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An Introduction To Non-aristotelian Systems And General Semantics.

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The child has not entered, as yet, into a social stage of development. 1 le remains egotistical, egoistical, self-centred, and asocial.
At about fourteen, the social semantic period begins, which leads, when 'normal', to the adult socialized individual.
We should realize that these semantic stages are 'normal' when they are lived through within the age limits indicated here. Even if children show some characteristics which are not desirable (organ erotic or autoerotic, narcissistic), this, in itself, does not constitute a danger, provided they outgrow these undesirable manifestations. The serious dangers, and even tragedies, begin when some of the infantile or narcissistic semantic characteristics are carried over into the life of the grown-ups.
Not only 'intellectual' growth but also 'emotional' development may be arrested on some earlier lower level. In such cases we speak of idiots, imbeciles, and morons on the 'mental' levels; and of moral imbecility, infantilism, narcissism, and, in general, of 'mental' illness on the 'emotional' levels.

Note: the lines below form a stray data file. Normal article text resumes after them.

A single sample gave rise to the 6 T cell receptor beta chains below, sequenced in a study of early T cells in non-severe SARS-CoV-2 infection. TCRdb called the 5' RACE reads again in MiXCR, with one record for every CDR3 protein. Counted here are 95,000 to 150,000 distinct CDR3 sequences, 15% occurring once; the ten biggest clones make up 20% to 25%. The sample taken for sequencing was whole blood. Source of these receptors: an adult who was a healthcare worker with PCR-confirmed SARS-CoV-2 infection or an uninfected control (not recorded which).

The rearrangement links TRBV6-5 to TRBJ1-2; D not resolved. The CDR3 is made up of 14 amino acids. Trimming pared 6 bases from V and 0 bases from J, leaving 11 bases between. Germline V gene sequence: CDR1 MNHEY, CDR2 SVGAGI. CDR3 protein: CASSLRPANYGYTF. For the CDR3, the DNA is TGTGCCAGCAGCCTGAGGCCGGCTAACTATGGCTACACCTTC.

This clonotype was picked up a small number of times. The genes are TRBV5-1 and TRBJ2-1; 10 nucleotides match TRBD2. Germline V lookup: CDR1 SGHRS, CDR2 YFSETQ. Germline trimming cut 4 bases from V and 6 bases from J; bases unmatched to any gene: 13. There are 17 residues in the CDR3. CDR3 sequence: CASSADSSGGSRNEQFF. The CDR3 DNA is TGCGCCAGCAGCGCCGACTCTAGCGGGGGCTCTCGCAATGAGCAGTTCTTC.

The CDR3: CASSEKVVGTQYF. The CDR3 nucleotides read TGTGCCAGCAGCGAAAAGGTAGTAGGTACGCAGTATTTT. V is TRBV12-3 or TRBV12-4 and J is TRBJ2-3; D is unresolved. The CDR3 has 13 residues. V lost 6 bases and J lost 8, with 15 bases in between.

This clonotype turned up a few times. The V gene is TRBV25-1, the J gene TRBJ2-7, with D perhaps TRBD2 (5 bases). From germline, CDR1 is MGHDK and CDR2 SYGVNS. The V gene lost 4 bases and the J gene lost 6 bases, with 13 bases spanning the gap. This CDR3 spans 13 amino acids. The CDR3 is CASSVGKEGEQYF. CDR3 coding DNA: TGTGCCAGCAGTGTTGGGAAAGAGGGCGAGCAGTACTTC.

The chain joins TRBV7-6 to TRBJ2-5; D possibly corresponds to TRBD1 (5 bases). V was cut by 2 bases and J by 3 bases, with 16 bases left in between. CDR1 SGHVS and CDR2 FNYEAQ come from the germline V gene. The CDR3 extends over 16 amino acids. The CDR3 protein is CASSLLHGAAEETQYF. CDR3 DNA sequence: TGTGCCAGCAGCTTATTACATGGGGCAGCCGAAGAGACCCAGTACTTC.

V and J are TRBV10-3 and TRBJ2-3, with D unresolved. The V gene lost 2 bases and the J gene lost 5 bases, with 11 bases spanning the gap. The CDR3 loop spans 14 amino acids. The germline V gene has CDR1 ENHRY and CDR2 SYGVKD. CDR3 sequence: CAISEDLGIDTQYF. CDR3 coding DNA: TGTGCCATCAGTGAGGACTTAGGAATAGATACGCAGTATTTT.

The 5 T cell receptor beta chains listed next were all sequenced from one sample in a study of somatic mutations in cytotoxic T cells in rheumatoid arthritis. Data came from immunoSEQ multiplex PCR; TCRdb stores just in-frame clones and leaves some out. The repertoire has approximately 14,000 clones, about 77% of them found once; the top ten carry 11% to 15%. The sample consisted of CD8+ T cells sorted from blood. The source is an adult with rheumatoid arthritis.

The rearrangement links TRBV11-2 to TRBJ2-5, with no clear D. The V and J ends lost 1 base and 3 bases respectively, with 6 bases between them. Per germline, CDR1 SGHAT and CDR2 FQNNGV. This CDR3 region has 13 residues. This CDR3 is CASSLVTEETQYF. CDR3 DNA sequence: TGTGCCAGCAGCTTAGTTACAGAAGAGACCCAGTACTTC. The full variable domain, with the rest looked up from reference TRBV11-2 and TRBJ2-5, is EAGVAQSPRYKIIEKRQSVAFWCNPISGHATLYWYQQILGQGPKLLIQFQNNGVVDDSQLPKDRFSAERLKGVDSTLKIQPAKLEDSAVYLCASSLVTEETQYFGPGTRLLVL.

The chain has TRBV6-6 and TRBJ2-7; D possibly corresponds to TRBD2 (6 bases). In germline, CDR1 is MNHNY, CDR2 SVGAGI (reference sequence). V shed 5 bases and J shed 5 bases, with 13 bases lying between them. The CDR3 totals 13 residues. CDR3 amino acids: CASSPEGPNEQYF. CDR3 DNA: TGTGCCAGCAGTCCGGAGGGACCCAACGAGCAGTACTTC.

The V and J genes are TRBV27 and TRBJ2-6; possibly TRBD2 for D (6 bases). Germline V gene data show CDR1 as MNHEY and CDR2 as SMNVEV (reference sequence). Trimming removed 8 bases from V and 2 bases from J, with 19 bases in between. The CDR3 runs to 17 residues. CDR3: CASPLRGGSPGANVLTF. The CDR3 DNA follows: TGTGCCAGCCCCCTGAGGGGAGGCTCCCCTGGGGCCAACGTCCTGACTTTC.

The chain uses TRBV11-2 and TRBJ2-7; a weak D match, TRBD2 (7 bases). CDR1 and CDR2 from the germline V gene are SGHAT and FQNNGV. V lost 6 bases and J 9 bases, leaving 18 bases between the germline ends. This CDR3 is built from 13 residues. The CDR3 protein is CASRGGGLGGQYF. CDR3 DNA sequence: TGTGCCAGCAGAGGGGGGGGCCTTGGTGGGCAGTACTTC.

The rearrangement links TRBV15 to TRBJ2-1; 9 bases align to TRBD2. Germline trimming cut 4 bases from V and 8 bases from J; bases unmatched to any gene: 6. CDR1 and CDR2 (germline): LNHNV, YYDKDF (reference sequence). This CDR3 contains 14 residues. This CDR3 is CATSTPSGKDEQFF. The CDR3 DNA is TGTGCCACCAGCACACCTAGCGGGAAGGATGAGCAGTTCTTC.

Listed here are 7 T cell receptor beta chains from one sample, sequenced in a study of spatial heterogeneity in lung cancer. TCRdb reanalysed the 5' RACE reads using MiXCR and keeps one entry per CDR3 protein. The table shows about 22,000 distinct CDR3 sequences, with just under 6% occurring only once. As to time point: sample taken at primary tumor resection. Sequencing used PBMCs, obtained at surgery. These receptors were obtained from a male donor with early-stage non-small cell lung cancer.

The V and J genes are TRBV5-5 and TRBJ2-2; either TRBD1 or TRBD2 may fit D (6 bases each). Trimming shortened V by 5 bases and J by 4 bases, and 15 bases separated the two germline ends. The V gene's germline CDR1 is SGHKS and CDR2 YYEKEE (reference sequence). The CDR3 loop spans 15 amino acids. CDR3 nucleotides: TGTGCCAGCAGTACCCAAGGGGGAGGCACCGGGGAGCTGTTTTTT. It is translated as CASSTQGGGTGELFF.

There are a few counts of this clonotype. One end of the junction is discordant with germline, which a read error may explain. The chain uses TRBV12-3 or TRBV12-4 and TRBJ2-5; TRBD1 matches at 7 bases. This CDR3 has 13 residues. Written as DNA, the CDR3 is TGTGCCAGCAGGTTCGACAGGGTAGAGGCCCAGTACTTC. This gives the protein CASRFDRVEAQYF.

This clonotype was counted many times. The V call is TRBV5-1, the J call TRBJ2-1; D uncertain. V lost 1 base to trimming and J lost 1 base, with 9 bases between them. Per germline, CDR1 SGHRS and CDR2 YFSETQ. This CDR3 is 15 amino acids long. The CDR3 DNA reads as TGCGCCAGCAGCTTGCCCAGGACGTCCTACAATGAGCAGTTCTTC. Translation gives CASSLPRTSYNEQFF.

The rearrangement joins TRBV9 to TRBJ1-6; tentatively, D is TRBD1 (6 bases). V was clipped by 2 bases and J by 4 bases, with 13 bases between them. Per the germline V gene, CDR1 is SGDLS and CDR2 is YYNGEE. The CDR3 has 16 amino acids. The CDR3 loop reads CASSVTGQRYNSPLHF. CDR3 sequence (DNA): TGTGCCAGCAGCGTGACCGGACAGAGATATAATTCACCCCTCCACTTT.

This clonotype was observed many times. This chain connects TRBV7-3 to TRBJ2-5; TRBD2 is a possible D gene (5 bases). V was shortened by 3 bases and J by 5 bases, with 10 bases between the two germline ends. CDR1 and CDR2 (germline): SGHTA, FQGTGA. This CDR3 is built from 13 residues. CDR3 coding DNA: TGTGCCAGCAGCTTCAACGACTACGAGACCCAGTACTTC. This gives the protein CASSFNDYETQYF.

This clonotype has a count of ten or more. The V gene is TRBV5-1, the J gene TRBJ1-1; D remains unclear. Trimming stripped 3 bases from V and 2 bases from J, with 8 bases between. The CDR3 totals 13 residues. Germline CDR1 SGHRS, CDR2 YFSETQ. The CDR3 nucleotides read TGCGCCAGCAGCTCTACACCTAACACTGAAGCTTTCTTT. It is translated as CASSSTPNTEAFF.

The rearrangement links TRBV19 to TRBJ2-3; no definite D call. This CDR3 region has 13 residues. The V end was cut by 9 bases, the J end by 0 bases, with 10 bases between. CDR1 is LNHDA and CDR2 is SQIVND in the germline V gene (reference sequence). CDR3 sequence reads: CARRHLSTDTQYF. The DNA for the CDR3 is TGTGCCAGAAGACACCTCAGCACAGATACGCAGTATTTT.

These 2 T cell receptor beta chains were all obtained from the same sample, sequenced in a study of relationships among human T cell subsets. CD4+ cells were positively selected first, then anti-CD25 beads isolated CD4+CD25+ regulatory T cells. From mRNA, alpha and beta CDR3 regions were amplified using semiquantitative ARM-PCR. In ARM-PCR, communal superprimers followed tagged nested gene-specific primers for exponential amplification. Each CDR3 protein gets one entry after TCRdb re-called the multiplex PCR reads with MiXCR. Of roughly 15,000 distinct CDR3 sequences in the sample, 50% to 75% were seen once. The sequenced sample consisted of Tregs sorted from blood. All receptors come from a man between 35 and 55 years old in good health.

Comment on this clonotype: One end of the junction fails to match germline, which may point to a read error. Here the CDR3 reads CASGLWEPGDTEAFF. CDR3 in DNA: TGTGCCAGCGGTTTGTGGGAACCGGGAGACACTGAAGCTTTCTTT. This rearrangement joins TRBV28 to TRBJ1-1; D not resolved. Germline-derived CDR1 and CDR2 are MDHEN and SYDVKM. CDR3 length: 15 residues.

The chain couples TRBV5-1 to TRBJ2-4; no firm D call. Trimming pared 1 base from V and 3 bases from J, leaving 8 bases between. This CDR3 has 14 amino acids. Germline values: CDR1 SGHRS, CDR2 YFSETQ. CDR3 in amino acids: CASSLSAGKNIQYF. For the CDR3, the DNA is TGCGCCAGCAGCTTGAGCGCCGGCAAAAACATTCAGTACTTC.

Besides arrested growth, or under-development in some respect, cases of so-called regression are frequently encountered. Regression follows the general scheme as outlined in Fig. 1, but in a reversed order. The following diagram, Fig. 2, is also taken from Jelliffe, with slight modifications.
Fig. 2
As processes, life, development, or regression are best represented as 'vector quantities' which have direction and magnitude. In one type of cases of regression the progressive tendency or energy is strong; yet I lie obstacle is also very great, so that the progressive tendencies may not be strong enough to carry over the obstacle or to conquer it. Again, the progressive tendency or energy may be weak, and the obstacle correspondingly slight, yet strong enough to start the regressive movement.
In the healthy individual the progressive tendency is not easily diverted from its forward course. He conquers his obstacles (C) and jjoes on (arrow A). Weaker individuals (A') may surmount their obstacles with more difficulty or may start regression on smaller ob-